The threshold or amplitude of an event refers to its size, the bigger the event, the better. There is a threshold below which an event will fail to be considered worthy of attention, and will not be reported. The more clear cut and uncomplicated an event the better, Dutton calls this ‘Unambiguity’. Although events do not have to be simple, the range of possible meanings they are able to generate must remain limited. In this way the event will be accessible to the public. Meaningfulness is an important news value. Dutton divides this into two categories, following Galtung and Ruge, who called this news value ‘Familiarity’.
The first category is cultural proximity in which the event agrees of a specific culture. The second is relevance, where events will be reported and discussed if they seem to have an impact on the ‘home’ culture. This impact is usually represented in terms of some type of threat. The threat of terrorism is a current issue after the September 11th attacks which changed the world. Britain and the USA are close alliances and so this story was culturally significant to the British and also to people all over the world.
Audiences are interested in events which contain reference to the values, beliefs and attitudes that it shares therefore, Ideology plays an important part in the construction of news. The meaningfulness of an event is linked closely to another news value, the reference to elite nations. Elections, natural disasters, wars and other significant events are more likely to be reported in the western press if they occur in the developed world. In terms of the September 11th attacks, the event automatically qualified as important news because importance was given to the number of deaths aswell as the country in which the event occurred.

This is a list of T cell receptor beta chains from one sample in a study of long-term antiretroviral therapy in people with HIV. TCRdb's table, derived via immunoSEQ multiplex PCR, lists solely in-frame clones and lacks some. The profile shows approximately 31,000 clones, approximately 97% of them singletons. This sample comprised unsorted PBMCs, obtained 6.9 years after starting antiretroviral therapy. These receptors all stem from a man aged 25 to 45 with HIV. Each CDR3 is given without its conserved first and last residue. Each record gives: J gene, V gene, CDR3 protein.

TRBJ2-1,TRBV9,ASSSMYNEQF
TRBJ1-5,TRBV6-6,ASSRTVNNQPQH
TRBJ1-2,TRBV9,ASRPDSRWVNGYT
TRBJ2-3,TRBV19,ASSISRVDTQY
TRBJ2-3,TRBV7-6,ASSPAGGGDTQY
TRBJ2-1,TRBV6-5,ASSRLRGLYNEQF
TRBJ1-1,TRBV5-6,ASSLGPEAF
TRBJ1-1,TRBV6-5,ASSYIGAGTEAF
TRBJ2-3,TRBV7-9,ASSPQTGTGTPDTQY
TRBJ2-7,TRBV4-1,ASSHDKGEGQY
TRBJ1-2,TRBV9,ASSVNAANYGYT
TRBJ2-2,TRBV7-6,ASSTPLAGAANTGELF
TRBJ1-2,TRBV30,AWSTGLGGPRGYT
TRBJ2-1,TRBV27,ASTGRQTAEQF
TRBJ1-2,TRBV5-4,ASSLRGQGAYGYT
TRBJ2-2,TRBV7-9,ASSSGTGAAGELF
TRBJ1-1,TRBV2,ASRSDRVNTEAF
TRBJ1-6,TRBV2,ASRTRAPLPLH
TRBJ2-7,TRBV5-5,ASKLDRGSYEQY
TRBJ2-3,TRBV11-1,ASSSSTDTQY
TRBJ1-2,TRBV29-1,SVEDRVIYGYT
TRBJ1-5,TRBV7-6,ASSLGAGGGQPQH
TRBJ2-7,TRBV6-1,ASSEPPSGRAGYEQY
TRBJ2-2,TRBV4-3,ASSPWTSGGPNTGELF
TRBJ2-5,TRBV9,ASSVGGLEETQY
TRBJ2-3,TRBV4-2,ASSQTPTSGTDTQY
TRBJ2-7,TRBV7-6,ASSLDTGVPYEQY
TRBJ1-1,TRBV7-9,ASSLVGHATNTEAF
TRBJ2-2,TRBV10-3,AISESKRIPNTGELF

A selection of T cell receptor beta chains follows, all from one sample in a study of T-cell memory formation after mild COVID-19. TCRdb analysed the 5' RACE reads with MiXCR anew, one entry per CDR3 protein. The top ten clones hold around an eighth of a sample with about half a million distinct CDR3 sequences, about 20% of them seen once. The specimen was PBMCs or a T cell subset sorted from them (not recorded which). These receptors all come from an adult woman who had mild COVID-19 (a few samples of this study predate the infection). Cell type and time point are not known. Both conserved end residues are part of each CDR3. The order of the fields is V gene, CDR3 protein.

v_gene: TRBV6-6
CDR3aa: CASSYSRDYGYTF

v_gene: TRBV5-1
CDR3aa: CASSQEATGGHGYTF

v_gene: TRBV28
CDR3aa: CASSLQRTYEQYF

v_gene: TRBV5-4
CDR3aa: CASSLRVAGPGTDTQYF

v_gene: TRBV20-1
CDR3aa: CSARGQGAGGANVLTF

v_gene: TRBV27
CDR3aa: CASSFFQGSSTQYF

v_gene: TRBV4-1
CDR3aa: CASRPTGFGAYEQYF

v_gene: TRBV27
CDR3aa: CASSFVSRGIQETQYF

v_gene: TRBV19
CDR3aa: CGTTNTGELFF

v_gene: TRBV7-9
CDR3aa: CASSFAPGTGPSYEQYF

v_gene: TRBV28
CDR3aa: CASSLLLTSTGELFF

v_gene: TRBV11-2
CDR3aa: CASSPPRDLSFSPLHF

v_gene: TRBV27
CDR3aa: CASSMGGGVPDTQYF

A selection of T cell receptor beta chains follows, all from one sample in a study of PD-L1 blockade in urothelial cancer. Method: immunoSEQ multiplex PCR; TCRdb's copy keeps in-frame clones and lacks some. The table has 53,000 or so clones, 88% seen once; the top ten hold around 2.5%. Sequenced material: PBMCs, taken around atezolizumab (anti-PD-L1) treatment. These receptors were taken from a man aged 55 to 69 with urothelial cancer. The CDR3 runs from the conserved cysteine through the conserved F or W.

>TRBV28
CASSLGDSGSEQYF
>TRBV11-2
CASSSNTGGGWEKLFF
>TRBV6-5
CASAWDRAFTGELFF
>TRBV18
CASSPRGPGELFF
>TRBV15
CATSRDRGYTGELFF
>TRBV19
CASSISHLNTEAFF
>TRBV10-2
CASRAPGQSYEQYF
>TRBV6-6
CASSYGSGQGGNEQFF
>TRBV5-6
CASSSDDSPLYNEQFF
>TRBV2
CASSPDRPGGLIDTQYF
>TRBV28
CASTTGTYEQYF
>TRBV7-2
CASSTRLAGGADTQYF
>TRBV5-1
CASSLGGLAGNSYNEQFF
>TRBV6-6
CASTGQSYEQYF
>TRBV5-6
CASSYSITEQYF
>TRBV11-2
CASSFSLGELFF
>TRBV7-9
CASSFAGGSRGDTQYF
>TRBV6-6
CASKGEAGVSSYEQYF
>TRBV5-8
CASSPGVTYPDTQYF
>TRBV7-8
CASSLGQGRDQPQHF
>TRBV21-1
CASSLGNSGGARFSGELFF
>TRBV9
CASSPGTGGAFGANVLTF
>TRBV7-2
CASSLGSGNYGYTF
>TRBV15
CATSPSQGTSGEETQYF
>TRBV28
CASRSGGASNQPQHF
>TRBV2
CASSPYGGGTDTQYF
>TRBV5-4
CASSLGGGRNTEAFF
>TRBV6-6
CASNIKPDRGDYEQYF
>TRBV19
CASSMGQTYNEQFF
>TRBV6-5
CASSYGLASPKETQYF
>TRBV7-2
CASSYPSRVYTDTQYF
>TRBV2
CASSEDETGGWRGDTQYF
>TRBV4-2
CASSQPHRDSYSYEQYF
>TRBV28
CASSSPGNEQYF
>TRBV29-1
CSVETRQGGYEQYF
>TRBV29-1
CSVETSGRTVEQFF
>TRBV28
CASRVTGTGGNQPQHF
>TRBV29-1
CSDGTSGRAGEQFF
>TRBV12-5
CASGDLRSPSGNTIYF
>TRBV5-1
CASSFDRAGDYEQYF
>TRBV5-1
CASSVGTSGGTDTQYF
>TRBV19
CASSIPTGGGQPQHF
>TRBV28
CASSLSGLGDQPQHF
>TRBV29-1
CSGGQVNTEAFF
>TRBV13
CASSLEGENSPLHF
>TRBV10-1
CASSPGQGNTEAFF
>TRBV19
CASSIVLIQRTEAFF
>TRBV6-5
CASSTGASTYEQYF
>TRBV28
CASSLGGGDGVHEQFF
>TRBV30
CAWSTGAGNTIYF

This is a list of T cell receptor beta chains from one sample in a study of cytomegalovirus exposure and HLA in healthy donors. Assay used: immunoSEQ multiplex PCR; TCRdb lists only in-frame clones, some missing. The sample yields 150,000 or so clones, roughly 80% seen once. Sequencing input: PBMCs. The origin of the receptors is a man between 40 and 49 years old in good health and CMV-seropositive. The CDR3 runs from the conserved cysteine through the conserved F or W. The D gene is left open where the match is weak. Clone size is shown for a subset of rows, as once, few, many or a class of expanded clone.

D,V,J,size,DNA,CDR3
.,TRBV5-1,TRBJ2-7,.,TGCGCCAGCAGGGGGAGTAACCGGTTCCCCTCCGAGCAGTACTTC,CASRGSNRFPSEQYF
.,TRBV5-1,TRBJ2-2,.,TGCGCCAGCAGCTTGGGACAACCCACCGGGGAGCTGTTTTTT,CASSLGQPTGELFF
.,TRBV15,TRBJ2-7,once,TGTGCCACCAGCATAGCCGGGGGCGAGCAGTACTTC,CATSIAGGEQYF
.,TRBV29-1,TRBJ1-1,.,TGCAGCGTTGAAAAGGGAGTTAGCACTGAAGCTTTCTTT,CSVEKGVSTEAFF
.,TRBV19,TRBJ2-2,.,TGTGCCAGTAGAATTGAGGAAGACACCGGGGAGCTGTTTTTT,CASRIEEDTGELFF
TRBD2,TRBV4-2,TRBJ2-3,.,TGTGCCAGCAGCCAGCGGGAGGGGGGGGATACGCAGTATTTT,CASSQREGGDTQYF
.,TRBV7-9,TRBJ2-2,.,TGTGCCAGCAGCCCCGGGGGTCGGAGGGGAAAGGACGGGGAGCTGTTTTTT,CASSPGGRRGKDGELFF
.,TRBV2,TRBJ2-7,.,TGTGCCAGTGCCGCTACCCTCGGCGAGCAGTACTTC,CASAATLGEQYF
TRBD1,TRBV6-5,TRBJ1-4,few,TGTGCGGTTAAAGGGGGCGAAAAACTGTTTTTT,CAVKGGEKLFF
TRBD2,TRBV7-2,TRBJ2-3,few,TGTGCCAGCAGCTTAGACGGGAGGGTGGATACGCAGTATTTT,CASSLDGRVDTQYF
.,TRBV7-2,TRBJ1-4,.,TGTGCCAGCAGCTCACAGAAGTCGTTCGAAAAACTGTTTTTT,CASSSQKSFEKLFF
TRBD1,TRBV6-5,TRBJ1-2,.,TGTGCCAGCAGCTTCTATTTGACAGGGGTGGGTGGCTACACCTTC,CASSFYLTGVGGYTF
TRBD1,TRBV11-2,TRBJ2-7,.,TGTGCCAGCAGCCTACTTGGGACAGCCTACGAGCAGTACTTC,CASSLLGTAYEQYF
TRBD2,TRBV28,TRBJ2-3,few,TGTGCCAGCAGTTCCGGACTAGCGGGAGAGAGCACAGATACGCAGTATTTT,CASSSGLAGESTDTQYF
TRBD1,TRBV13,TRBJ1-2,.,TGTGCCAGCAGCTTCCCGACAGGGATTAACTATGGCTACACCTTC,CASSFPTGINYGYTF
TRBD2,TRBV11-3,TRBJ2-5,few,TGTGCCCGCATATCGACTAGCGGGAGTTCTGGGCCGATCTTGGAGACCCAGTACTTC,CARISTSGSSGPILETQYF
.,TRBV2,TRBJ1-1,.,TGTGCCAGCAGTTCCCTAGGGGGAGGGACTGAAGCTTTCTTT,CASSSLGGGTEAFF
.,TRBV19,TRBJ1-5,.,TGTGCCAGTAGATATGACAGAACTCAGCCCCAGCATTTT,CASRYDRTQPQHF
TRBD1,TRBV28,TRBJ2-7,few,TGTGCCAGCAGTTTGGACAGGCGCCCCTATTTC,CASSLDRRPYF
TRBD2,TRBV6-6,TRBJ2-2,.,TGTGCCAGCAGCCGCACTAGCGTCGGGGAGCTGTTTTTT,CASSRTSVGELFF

This is an example of events having to attain a certain ‘threshold’. Unexpectedness operates through the categories of the meaningful and the consonant. The rarity of an event leads to its circulation in the public domain, the story in which a woman was pregnant with eight babies or the boy who gave birth to his twin are key examples of sensationalism in the news. Similarly, negativity refers to the idea that ‘bad news is good news’. Audiences will flock to a story that has shock value but ignore one which is routine.
Audiences are held by the dramatic power of the tragic narrative. to use the murders of Jessica Chapman and Holly Wells once again, the girls were very young and were taken advantage of by someone or people they trusted. The human interest angle is an important way of making events palatable or comprehensible to audiences. The story of the girl’s murders achieved importance in the news, just as the murder of Millie Dowler and therefore were both covered for some time on television and in the press and this refers to the news value of continuity.
Composition refers to the idea that most news outlets attempt to balance the reporting of events, so in terms of composition if there has been a great deal of bad news, some items of a more positive nature will be added, for example the birth of a child in the royal family. This links to the reference to elite persons in the news. The famous and the powerful are often treated as being of greater importance than those who are regarded as ordinary, in the sense that their decisions and actions are supposed to affect large numbers of people.